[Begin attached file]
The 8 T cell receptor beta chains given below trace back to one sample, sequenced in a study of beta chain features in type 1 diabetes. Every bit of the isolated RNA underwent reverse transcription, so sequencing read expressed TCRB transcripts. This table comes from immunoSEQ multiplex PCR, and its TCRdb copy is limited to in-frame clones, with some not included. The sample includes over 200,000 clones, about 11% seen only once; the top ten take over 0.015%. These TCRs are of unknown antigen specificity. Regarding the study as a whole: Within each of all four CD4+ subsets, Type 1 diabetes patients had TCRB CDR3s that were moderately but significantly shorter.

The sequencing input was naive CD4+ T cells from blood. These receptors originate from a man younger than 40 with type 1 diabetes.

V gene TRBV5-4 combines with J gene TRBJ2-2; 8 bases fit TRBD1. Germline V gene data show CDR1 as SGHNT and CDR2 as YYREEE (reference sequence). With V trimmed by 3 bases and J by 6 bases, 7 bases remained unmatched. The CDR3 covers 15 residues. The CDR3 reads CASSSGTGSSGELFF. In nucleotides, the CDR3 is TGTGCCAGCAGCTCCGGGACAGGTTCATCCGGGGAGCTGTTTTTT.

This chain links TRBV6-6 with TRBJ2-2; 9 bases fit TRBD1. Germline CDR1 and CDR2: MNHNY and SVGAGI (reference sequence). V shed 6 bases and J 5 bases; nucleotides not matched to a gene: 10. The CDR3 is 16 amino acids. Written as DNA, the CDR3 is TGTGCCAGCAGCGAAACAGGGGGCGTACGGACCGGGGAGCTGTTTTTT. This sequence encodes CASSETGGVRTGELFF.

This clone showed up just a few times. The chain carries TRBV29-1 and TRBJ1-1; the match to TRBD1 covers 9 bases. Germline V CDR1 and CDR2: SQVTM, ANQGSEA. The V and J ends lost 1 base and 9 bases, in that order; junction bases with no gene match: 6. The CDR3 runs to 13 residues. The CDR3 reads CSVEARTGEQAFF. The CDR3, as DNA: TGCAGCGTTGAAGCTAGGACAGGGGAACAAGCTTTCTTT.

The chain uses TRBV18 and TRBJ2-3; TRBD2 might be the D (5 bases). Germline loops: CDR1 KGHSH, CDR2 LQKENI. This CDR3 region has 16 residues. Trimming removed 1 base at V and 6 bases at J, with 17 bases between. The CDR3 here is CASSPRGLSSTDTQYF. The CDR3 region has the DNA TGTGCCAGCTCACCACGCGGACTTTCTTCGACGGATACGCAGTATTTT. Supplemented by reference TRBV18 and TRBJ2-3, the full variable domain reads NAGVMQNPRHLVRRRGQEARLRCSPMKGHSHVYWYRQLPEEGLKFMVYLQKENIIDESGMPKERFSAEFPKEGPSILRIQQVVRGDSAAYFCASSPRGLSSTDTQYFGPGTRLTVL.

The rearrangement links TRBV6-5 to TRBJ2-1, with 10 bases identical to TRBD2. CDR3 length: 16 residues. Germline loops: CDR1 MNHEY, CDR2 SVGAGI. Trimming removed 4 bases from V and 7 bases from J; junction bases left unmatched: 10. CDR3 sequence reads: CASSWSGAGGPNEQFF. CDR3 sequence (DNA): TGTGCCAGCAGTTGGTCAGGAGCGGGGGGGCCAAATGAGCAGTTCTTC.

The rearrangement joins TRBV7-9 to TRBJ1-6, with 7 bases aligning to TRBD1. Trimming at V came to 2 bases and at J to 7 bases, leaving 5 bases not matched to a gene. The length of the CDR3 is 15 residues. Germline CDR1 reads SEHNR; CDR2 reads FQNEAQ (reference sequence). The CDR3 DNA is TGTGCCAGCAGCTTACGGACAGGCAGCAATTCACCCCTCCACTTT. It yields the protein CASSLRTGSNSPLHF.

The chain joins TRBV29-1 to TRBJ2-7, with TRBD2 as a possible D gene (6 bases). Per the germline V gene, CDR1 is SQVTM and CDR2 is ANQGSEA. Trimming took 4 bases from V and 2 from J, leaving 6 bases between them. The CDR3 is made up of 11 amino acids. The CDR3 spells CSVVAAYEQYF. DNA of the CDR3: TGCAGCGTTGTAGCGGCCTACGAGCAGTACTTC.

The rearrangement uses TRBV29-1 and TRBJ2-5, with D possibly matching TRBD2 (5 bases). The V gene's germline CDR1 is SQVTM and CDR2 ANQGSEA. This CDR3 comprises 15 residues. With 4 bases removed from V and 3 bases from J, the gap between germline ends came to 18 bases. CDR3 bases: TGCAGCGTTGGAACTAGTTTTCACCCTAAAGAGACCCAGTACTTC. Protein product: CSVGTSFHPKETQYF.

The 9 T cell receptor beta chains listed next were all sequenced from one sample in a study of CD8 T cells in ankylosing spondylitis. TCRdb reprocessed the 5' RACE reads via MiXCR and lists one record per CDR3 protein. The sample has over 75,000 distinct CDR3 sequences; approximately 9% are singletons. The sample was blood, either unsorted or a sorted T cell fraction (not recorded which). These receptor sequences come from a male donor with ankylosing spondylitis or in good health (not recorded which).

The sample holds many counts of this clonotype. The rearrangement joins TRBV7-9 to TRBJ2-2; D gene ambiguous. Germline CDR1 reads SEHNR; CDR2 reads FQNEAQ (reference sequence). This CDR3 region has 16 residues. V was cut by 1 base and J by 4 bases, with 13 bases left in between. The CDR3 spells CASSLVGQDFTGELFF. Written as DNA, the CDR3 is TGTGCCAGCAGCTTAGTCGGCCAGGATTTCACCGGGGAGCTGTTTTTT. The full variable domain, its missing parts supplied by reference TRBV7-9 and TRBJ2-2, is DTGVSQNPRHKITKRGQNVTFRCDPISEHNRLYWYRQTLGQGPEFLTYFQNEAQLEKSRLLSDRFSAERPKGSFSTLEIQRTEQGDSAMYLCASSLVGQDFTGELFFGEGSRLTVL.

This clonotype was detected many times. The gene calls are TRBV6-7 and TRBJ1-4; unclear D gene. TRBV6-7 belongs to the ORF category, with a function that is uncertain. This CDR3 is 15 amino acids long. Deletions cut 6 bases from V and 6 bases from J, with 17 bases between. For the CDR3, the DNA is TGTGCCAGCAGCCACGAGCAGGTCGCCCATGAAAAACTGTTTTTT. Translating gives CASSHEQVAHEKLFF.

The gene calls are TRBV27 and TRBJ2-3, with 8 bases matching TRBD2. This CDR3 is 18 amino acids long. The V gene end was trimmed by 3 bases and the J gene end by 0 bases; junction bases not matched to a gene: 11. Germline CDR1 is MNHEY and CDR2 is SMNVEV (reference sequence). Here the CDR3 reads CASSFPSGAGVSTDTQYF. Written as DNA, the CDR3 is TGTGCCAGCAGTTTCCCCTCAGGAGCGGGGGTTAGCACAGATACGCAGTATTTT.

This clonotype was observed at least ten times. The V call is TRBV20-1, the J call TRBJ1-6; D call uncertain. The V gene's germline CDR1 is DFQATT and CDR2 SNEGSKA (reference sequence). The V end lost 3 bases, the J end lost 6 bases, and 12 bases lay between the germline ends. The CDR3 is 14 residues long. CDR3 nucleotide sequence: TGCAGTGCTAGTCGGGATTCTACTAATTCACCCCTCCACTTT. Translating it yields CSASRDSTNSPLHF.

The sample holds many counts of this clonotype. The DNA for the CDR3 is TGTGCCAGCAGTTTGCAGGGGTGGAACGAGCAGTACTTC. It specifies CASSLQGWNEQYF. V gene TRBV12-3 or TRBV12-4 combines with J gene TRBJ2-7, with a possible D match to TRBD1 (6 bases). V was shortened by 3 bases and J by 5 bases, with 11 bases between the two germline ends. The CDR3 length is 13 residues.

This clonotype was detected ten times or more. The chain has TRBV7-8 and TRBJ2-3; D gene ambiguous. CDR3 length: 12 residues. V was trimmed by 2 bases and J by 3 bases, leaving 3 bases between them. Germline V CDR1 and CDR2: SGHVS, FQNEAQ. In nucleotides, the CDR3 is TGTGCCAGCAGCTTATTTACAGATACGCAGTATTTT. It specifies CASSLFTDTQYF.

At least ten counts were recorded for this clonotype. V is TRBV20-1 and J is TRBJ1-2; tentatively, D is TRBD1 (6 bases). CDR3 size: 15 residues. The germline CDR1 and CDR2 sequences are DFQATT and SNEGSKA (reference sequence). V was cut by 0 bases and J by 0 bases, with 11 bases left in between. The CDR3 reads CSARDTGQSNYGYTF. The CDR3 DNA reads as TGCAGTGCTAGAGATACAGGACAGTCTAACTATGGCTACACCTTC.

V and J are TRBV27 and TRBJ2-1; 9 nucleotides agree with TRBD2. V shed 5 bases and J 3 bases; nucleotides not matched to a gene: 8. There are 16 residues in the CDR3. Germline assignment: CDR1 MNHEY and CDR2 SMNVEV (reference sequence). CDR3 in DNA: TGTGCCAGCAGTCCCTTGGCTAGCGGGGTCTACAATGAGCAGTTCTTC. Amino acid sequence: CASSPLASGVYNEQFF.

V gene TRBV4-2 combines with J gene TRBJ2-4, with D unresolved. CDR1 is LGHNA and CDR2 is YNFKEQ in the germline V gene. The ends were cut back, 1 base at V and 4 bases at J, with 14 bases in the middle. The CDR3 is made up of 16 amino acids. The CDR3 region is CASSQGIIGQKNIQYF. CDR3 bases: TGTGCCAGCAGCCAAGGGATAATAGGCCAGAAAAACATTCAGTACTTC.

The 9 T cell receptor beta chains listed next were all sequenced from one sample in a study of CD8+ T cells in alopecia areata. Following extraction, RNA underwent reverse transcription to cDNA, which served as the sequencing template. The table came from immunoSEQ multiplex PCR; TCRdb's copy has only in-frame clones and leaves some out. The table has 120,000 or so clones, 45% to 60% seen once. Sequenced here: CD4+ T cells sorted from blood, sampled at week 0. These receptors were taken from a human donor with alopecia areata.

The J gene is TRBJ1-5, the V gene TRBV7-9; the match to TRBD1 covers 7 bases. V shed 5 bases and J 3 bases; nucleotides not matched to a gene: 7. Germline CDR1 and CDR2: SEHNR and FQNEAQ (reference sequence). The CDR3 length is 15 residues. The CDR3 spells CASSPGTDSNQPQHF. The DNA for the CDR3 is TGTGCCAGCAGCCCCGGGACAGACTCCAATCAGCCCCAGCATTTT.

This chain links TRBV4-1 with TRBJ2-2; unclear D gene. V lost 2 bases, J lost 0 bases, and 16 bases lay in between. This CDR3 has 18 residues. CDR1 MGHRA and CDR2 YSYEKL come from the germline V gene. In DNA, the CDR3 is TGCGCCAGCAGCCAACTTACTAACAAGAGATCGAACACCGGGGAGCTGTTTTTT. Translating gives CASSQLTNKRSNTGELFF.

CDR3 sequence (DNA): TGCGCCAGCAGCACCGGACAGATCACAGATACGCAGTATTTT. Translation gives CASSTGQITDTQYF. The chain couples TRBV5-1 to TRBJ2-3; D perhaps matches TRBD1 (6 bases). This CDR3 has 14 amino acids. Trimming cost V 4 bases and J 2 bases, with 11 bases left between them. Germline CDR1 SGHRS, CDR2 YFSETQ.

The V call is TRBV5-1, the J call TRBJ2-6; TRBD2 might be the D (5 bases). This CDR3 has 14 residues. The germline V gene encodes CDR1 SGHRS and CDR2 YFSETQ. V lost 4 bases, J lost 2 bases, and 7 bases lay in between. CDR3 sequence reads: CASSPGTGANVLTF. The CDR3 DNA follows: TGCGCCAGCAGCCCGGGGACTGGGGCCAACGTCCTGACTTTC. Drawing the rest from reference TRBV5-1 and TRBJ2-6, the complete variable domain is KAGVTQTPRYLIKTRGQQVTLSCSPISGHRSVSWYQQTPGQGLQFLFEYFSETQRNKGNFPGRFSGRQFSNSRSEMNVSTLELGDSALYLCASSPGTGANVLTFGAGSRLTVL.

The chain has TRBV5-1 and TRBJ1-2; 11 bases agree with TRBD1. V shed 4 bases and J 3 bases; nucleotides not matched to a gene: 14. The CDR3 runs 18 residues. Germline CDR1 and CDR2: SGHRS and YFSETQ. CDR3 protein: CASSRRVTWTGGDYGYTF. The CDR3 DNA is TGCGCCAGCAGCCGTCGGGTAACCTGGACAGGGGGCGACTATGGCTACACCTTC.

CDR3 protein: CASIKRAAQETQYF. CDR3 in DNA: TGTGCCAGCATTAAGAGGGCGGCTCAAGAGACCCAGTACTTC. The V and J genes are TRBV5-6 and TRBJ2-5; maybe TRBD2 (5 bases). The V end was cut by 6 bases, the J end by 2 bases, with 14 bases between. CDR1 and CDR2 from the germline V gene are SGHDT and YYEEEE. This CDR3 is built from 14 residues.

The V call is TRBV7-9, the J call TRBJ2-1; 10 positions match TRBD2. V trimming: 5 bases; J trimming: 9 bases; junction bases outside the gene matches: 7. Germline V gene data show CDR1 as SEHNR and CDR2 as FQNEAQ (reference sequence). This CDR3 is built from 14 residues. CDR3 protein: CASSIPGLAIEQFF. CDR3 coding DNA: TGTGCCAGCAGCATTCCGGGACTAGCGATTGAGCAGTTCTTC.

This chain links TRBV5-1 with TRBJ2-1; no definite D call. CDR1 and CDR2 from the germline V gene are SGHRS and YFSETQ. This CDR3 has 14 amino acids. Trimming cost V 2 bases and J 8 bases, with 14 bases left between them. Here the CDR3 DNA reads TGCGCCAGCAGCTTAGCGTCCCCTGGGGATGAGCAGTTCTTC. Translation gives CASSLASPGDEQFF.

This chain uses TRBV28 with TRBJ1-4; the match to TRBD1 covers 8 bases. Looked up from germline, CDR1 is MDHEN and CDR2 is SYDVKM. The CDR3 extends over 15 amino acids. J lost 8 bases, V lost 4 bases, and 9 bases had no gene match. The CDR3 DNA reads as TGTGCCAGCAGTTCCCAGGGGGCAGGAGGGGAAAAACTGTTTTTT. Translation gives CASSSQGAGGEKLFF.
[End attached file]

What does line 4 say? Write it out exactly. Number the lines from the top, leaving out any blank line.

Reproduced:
This chain links TRBV6-6 with TRBJ2-2; 9 bases fit TRBD1. Germline CDR1 and CDR2: MNHNY and SVGAGI (reference sequence). V shed 6 bases and J 5 bases; nucleotides not matched to a gene: 10. The CDR3 is 16 amino acids. Written as DNA, the CDR3 is TGTGCCAGCAGCGAAACAGGGGGCGTACGGACCGGGGAGCTGTTTTTT. This sequence encodes CASSETGGVRTGELFF.